It's been put off so long now there'll be little more than a handful of old cronies being rolled into court in wheelchairs with their oxygen bottles.

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4 hours ago, eyeball said:

It's been put off so long now there'll be little more than a handful of old cronies being rolled into court in wheelchairs with their oxygen bottles.

I am hoping it exposes government officials that were also involved in this scandal.  Maybe that's the best we can hope for.

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3 hours ago, GostHacked said:

I am hoping it exposes government officials that were also involved in this scandal.  Maybe that's the best we can hope for.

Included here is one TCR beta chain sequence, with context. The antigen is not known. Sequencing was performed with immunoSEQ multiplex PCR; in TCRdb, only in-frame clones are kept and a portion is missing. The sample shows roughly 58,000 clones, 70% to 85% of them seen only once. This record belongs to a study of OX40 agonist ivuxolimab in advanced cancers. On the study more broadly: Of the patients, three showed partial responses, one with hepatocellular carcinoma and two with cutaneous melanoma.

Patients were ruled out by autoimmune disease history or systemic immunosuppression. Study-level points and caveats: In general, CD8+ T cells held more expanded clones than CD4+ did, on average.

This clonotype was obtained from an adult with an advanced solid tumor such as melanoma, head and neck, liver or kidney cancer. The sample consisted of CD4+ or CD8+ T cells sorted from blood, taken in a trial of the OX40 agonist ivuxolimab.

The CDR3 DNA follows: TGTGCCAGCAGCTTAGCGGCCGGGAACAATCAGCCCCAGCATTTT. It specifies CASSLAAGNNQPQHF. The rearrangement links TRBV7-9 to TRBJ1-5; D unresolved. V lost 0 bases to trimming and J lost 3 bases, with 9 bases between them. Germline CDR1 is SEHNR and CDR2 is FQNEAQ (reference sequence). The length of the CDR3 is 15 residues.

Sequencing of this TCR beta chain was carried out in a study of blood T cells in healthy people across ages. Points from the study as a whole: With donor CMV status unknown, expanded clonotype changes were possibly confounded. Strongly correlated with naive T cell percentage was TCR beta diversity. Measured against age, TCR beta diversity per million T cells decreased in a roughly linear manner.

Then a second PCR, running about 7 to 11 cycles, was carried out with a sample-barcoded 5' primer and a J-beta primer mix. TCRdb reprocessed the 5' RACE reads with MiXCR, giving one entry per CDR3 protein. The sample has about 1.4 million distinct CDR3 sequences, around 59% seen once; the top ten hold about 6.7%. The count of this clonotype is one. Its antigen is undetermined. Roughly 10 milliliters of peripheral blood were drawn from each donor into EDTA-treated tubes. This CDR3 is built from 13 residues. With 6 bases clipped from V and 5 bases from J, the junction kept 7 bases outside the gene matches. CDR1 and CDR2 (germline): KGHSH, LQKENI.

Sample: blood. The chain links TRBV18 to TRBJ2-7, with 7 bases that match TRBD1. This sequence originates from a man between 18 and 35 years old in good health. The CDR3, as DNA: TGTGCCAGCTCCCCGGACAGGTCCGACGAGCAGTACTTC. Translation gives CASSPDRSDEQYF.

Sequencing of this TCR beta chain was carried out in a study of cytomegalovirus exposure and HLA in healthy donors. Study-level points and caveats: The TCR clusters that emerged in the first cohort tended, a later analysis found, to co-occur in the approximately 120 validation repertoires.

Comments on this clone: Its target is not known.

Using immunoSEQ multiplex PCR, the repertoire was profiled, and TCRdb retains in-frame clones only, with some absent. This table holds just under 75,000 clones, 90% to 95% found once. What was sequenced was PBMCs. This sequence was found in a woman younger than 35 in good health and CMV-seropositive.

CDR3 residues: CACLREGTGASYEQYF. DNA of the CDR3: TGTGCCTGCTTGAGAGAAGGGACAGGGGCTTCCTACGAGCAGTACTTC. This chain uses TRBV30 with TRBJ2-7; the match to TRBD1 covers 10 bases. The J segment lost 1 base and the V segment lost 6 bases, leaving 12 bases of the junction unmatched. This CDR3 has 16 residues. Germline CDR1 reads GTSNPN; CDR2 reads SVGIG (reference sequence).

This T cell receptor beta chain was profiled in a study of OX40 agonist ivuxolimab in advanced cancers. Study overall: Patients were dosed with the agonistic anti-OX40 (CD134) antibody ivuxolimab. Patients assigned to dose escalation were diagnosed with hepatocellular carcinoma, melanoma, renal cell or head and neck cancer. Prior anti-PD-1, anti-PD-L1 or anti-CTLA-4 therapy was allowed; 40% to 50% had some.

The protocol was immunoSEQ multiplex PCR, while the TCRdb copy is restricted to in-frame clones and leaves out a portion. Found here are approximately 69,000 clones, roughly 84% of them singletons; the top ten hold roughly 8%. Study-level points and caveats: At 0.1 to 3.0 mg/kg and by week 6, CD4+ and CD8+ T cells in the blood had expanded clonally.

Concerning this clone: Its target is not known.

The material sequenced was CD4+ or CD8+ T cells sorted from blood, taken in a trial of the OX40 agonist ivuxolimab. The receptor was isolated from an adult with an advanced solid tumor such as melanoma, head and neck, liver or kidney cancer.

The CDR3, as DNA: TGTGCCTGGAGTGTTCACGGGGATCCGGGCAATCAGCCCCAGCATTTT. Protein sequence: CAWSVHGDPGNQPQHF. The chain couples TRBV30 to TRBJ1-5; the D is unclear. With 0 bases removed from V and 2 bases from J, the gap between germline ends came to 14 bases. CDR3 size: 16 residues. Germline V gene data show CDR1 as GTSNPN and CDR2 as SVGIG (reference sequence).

The very best would be a citizenry galvanized against corruption and a new determination to open up every official process in this country to virtually total public awareness. 

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3 hours ago, GostHacked said:

I am hoping it exposes government officials that were also involved in this scandal.  Maybe that's the best we can hope for.

Considering the Liberals strong support for SNCL, I thought maybe SNCL didn't have to bribe officials for contracts them but ... this:

-Michael Fournier, former head of Canada Federal Bridge Corporation, sentenced to 5.5 years for taking a bribe from SNC on a Quebec project. (Chretien era)

https://www.cbc.ca/news/canada/montreal/fournier-charged-snc-lavalin-1.4260367

SNCL people already charged for Libyan bribes:

-A former SNC-Lavalin executive, Riadh Ben Aïssa, pleaded guilty in Switzerland in 2014 to paying millions of dollars worth bribes to one of Gadhafi's sons.